Friday, February 10, 2006

Democracy Isn't the Answer

By Cassandra D

Hamas anyone?

No, democracy is part of the answer to the world's ills, but not at all sufficient. Fareed Zakaria is exactly right that we must stop measuring our success with elections and instead focus on establishing legally guaranteed civil liberties within societies.

...for the last century in the West, democracy -- free and fair elections -- has gone hand in hand with constitutional liberalism -- the rule of law and basic human rights. But in the rest of the world, these two concepts are coming apart. Democracy without constitutional liberalism is producing centralized regimes, the erosion of liberty, ethnic competition, conflict, and war. The international community and the United States must end their obsession with balloting and promote the gradual liberalization of societies.

The article I cited above was published in 1997. Why hasn't our government gotten the message by now? Why not by a few years ago? Zakaria's point has been made several times over since then, and yet our government still says about Iraq: "See? They've had elections. We're winning!"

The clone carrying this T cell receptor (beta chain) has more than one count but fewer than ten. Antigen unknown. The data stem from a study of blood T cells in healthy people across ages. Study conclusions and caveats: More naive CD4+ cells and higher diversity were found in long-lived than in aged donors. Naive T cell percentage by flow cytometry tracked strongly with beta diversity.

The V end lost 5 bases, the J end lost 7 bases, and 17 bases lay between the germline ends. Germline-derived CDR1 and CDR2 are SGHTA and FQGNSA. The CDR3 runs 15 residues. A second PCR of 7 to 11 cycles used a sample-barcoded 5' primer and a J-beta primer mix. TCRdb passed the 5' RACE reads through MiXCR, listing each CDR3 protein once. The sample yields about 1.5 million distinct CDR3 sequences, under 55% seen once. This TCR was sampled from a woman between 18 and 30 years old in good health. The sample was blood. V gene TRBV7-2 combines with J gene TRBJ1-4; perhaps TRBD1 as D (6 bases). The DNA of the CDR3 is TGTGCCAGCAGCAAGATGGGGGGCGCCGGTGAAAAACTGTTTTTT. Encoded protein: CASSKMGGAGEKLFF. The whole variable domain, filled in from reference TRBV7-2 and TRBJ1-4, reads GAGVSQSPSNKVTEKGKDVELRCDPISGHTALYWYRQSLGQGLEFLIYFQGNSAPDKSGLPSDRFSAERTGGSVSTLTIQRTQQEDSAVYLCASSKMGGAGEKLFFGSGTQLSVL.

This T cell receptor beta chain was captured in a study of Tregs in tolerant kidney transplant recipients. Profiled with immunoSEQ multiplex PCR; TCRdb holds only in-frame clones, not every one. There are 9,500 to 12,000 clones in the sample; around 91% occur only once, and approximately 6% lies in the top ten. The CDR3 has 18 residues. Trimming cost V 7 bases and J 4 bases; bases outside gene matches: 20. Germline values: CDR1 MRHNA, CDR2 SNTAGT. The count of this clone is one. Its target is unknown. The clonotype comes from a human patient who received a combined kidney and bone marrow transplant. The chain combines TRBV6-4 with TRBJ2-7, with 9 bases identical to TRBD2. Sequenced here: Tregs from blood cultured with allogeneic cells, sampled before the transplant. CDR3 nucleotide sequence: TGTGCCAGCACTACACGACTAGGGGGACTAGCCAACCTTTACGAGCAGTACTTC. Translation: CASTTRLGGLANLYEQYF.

It's way past time that our policy makers stopped crowing that "Democracy is on the march," or that "Freedom is on the march."

We need to be able to proudly proclaim that "Civil liberties are on the march."

1 Comments:

At 9:53 PM, Anonymous Red Dirt said...

... Which brings us back to the idea that culture matters, something George Will has loudly been proclaiming on the democracy debate for more than a year. I am not one who believes that certain peoples are not fit for democracy. However, I do believe that certain ossified cultures are not fit, and will have to see transformation, before democracy can flourish. As the recent violent events swirling around an editorial cartoon show, some cultures are simply more prone to encourage "Beyond Thunderdome" meltdowns than others.

The sooner we are willing to have an honest debate about the qualitative value of certain cultures over others, the sooner we may make progress on the front of ensuring civil liberties for all.

If you think I am heading into bigoted territory, then test my proposition with a simple thought experiment: Wouldn't you say that Nazi Germany's culture from the 1930s was inferior to American culture of the 1930s? I think most would answer in the affirmative -- which means we have established that some cultures are better for human beings than others.

 

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